Interest in infants by female rhesus monkeys with neonatal lesions of the amygdala or hippocampus

J. E. Toscano, Melissa D Bauman, W. A. Mason, David G Amaral

Research output: Contribution to journalArticlepeer-review

22 Scopus citations


Previous research in our laboratory has shown that damage to the amygdala in neonatal rhesus monkeys profoundly alters behaviors associated with fear processing, while leaving many aspects of social development intact. Little is known, however, about the impact of neonatal lesions of the amygdala on later developing aspects of social behavior. A well-defined phenomenon in the development of young female rhesus monkeys is an intense interest in infants that is typically characterized by initiating proximity or attempting to hold them. The extent to which young females are interested in infants may have important consequences for the development of species-typical maternal behavior. Here we report the results of a study that was designed to assess interest in infants by female rhesus monkeys that received neonatal lesions to the amygdala, hippocampus or a sham surgical procedure. Subjects were first paired with pregnant "stimulus" females to assess social interactions with them prior to the birth of the infants. There were few behavioral differences between lesion groups when interacting with the pregnant females. However, following the birth of the infants, the amygdala-lesioned females showed significantly less interest in the infants than did control or hippocampus-lesioned females. They directed fewer affiliative vocalizations and facial expressions to the mother-infant pair compared to the hippocampus-lesioned and control females. These findings suggest that neonatal damage to the amygdala, but not the hippocampus, impairs important precursors of non-human primate maternal behavior.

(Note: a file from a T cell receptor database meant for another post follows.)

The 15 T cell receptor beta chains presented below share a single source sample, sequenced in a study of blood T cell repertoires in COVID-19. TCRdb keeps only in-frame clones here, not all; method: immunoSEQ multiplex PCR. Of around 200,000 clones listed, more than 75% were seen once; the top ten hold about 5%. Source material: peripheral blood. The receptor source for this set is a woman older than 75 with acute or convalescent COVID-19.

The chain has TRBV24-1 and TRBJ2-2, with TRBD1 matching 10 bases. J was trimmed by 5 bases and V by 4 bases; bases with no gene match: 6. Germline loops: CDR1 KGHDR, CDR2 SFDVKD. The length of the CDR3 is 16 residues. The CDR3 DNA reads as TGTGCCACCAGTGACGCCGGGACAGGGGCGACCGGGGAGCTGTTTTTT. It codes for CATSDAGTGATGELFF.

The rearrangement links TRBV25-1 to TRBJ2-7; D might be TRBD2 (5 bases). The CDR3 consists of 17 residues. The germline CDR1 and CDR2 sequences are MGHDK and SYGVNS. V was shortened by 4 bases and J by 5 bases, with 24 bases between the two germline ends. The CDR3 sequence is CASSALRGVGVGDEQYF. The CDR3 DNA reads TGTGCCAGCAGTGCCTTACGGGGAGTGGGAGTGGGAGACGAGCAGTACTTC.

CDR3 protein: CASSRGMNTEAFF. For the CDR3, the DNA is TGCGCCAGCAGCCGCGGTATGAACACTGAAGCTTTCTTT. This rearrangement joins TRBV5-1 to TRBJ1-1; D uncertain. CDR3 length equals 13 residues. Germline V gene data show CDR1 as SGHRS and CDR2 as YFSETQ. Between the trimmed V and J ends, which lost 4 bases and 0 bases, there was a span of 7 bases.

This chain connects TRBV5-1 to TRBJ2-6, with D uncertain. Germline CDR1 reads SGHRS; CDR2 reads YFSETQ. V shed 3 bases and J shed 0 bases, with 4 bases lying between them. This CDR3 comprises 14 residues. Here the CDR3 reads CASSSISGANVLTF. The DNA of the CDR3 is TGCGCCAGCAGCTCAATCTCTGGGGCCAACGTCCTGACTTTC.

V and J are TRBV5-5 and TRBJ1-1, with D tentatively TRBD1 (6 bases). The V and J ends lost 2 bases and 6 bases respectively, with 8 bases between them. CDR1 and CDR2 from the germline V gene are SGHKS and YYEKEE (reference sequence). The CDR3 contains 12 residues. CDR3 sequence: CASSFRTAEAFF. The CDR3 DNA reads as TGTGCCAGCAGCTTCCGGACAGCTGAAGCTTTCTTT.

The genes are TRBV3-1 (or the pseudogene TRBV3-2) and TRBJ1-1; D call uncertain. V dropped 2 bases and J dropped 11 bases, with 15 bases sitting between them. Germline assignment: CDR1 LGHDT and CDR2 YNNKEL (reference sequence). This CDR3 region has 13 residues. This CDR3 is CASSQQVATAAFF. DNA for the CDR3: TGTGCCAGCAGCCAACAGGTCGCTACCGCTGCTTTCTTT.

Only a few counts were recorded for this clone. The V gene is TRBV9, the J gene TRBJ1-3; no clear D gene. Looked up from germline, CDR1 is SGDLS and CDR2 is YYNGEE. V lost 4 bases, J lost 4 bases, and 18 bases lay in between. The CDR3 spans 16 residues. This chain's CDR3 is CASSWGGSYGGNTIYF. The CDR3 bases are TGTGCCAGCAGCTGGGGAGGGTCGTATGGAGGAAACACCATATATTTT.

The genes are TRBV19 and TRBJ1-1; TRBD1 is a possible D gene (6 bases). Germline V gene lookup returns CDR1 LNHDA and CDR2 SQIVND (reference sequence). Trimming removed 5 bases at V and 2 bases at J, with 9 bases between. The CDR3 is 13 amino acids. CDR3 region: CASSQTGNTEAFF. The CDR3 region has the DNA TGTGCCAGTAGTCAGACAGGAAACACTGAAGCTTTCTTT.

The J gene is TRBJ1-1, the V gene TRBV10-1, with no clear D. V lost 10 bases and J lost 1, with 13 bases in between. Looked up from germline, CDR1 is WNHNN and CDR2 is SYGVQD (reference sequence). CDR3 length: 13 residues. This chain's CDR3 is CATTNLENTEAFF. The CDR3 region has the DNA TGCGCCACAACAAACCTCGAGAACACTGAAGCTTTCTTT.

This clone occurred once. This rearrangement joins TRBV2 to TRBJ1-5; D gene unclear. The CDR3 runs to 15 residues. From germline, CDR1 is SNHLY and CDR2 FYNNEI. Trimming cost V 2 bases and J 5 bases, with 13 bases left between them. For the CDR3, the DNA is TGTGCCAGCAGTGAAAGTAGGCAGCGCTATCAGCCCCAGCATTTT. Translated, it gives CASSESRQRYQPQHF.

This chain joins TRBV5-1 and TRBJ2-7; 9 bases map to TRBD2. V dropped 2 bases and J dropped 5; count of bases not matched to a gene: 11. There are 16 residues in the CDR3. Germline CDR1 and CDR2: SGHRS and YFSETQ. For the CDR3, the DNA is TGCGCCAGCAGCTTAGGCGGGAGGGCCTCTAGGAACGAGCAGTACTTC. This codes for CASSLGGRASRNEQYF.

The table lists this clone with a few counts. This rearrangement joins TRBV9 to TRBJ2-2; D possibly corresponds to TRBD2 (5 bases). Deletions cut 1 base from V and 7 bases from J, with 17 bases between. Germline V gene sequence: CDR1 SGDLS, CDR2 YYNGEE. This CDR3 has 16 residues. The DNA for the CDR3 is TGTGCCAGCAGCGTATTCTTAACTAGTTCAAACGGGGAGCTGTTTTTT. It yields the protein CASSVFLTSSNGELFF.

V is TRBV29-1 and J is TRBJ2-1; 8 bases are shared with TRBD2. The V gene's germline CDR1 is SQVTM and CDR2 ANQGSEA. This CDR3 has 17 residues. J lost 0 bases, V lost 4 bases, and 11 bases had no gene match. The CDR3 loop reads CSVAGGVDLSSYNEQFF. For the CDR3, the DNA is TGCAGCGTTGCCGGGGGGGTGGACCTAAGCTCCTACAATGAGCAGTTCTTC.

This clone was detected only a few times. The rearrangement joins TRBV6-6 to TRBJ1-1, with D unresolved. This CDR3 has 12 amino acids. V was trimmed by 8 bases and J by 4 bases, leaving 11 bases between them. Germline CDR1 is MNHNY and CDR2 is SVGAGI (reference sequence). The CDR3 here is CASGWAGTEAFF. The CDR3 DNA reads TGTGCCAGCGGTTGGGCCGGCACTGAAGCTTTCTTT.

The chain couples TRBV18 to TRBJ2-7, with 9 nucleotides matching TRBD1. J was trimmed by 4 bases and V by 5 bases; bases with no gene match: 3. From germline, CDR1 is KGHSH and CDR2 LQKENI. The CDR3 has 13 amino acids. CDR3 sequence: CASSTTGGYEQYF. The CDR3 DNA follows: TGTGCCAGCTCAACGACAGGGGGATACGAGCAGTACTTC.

Original languageEnglish (US)
Pages (from-to)881-891
Number of pages11
Issue number4
StatePublished - Sep 15 2009


  • development
  • lesion
  • Macaca mulatta
  • maternal behavior
  • social behavior

ASJC Scopus subject areas

  • Neuroscience(all)


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